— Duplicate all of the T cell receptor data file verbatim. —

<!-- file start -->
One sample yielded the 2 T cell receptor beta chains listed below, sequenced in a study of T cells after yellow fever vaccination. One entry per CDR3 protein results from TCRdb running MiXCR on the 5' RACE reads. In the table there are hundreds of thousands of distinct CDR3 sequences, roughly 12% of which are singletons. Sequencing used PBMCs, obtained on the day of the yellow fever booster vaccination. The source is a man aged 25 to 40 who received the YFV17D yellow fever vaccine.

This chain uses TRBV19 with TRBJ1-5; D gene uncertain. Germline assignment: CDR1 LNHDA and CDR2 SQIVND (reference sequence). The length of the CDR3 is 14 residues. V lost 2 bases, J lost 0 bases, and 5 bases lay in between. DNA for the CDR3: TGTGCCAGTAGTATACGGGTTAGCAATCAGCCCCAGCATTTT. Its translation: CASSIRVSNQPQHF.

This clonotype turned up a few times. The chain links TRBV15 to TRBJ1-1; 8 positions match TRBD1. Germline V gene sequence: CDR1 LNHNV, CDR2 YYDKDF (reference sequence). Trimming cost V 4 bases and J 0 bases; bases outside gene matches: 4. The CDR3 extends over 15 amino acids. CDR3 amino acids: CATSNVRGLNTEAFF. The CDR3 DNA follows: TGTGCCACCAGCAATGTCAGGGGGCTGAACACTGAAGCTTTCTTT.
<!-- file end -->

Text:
One sample yielded the 2 T cell receptor beta chains listed below, sequenced in a study of T cells after yellow fever vaccination. One entry per CDR3 protein results from TCRdb running MiXCR on the 5' RACE reads. In the table there are hundreds of thousands of distinct CDR3 sequences, roughly 12% of which are singletons. Sequencing used PBMCs, obtained on the day of the yellow fever booster vaccination. The source is a man aged 25 to 40 who received the YFV17D yellow fever vaccine.

This chain uses TRBV19 with TRBJ1-5; D gene uncertain. Germline assignment: CDR1 LNHDA and CDR2 SQIVND (reference sequence). The length of the CDR3 is 14 residues. V lost 2 bases, J lost 0 bases, and 5 bases lay in between. DNA for the CDR3: TGTGCCAGTAGTATACGGGTTAGCAATCAGCCCCAGCATTTT. Its translation: CASSIRVSNQPQHF.

This clonotype turned up a few times. The chain links TRBV15 to TRBJ1-1; 8 positions match TRBD1. Germline V gene sequence: CDR1 LNHNV, CDR2 YYDKDF (reference sequence). Trimming cost V 4 bases and J 0 bases; bases outside gene matches: 4. The CDR3 extends over 15 amino acids. CDR3 amino acids: CATSNVRGLNTEAFF. The CDR3 DNA follows: TGTGCCACCAGCAATGTCAGGGGGCTGAACACTGAAGCTTTCTTT.